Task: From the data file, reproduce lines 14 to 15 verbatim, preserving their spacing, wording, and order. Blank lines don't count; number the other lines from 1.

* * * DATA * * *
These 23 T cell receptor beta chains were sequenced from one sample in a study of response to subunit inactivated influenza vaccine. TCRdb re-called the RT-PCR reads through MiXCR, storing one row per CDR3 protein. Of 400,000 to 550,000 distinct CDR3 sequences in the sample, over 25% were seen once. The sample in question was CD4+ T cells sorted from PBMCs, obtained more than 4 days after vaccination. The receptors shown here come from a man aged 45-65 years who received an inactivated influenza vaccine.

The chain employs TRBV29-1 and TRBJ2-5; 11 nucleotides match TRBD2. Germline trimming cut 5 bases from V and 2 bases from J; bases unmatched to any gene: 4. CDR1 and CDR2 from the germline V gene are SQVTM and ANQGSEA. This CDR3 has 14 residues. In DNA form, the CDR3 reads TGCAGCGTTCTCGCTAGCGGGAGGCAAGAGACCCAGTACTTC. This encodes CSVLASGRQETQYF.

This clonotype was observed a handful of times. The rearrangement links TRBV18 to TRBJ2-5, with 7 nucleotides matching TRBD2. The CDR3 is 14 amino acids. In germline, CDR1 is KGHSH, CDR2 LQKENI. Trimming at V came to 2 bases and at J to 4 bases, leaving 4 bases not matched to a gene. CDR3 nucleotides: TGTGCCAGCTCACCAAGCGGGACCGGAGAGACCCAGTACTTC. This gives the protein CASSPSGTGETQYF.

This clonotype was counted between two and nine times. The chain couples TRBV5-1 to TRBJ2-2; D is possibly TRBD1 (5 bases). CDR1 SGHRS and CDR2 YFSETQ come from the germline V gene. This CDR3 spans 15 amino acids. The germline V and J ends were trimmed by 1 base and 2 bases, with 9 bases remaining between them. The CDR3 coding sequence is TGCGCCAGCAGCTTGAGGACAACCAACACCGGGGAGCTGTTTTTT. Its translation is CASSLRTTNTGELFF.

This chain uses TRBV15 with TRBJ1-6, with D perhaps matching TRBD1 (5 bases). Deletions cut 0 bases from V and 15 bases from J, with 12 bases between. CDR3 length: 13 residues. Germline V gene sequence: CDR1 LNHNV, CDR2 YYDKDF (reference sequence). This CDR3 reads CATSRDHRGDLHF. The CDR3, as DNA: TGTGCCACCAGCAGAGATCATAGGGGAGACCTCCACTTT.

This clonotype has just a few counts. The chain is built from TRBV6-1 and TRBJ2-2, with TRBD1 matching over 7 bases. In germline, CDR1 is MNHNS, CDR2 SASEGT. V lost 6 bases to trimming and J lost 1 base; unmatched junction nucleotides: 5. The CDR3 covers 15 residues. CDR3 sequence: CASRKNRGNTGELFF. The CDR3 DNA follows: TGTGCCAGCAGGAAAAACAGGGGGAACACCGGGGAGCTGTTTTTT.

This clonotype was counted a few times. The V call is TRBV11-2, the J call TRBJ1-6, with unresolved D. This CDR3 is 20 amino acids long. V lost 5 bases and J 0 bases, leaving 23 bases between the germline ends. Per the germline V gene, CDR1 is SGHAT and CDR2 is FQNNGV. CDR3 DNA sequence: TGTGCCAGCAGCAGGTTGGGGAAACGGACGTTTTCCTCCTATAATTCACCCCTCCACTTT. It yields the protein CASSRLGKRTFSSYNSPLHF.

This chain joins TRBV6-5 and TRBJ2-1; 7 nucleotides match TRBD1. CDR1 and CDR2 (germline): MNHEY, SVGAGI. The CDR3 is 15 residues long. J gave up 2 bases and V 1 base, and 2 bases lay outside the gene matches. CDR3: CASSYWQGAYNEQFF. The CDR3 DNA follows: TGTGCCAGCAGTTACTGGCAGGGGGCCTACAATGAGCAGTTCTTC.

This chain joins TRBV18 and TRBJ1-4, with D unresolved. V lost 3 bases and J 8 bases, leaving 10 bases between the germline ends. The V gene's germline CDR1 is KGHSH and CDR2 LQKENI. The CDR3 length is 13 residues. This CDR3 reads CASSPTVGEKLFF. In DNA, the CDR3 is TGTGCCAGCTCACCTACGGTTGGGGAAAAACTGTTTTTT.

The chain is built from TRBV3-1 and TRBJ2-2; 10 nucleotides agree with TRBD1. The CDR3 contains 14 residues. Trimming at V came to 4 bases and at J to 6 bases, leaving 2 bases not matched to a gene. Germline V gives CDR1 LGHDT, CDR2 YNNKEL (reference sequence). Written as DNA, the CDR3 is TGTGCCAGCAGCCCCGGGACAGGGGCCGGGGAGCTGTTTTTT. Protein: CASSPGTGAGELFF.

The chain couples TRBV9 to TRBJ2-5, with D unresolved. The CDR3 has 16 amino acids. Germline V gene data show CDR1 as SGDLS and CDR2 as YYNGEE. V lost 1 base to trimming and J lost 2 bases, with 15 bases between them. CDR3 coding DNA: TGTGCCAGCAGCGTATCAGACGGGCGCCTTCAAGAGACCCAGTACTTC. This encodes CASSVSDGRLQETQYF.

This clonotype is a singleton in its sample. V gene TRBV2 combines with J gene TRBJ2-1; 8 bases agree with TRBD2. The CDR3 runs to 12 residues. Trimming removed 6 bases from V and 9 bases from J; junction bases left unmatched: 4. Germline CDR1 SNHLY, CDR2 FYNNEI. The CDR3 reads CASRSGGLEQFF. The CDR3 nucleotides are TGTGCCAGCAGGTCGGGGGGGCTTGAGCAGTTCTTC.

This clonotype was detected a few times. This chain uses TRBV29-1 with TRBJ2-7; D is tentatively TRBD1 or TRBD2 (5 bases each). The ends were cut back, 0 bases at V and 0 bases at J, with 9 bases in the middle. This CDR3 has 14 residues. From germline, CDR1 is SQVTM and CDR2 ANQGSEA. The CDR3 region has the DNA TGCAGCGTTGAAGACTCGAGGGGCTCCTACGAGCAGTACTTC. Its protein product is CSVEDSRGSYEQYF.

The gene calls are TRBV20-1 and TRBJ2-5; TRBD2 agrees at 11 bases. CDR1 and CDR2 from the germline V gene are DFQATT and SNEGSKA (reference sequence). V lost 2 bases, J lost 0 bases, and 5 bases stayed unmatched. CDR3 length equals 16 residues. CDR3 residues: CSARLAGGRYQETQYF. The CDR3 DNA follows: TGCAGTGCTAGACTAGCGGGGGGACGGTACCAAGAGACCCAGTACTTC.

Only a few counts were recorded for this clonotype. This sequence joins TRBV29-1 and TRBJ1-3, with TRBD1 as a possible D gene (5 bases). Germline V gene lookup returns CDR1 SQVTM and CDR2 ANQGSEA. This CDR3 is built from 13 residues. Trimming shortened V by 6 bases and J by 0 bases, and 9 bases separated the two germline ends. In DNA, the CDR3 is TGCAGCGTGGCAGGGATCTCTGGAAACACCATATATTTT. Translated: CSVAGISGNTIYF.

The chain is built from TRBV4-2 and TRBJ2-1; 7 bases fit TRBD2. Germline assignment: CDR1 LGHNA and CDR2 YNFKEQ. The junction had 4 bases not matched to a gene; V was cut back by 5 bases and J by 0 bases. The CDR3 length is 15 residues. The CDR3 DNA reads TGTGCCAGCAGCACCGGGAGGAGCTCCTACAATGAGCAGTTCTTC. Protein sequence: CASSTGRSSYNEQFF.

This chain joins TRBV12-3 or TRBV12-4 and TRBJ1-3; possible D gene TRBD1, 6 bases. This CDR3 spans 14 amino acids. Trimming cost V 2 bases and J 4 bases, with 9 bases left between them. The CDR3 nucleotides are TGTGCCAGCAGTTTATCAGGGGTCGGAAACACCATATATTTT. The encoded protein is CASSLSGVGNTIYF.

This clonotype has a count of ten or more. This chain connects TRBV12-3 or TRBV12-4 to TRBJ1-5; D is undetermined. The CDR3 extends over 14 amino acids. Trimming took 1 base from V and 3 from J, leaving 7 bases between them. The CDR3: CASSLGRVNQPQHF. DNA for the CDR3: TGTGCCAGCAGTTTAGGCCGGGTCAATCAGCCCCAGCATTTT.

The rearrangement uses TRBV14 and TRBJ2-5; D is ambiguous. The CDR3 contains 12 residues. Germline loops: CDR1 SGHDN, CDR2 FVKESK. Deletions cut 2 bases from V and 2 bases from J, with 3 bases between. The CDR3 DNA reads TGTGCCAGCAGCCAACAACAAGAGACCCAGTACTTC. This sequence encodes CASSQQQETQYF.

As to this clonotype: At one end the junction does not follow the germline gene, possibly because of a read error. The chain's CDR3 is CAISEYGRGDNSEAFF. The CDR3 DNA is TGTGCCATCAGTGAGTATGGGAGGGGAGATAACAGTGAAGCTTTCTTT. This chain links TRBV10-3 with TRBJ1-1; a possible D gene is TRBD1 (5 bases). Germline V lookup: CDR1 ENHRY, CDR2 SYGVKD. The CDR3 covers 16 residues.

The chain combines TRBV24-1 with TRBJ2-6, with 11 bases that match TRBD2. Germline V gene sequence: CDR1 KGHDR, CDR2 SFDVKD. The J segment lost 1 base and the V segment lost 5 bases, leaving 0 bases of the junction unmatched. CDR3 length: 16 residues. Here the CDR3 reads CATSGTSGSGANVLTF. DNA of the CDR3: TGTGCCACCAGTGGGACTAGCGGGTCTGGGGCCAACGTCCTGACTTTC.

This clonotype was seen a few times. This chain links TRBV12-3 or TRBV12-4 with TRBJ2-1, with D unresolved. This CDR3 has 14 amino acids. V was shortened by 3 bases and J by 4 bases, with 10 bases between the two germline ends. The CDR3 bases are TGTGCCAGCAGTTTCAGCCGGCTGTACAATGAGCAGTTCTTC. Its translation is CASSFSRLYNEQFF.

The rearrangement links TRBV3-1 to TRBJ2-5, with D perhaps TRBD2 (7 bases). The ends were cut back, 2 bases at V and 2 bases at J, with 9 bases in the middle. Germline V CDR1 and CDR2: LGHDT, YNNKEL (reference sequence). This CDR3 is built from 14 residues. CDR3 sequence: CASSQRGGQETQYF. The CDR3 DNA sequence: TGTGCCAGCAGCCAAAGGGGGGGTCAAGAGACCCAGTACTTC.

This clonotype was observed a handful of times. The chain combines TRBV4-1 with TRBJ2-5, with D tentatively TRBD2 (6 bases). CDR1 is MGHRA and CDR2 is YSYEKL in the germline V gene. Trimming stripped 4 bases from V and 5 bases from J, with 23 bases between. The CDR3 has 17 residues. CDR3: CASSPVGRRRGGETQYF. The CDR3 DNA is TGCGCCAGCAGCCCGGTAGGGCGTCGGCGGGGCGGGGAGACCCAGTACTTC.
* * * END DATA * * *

The gene calls are TRBV20-1 and TRBJ2-5; TRBD2 agrees at 11 bases. CDR1 and CDR2 from the germline V gene are DFQATT and SNEGSKA (reference sequence). V lost 2 bases, J lost 0 bases, and 5 bases stayed unmatched. CDR3 length equals 16 residues. CDR3 residues: CSARLAGGRYQETQYF. The CDR3 DNA follows: TGCAGTGCTAGACTAGCGGGGGGACGGTACCAAGAGACCCAGTACTTC.

Only a few counts were recorded for this clonotype. This sequence joins TRBV29-1 and TRBJ1-3, with TRBD1 as a possible D gene (5 bases). Germline V gene lookup returns CDR1 SQVTM and CDR2 ANQGSEA. This CDR3 is built from 13 residues. Trimming shortened V by 6 bases and J by 0 bases, and 9 bases separated the two germline ends. In DNA, the CDR3 is TGCAGCGTGGCAGGGATCTCTGGAAACACCATATATTTT. Translated: CSVAGISGNTIYF.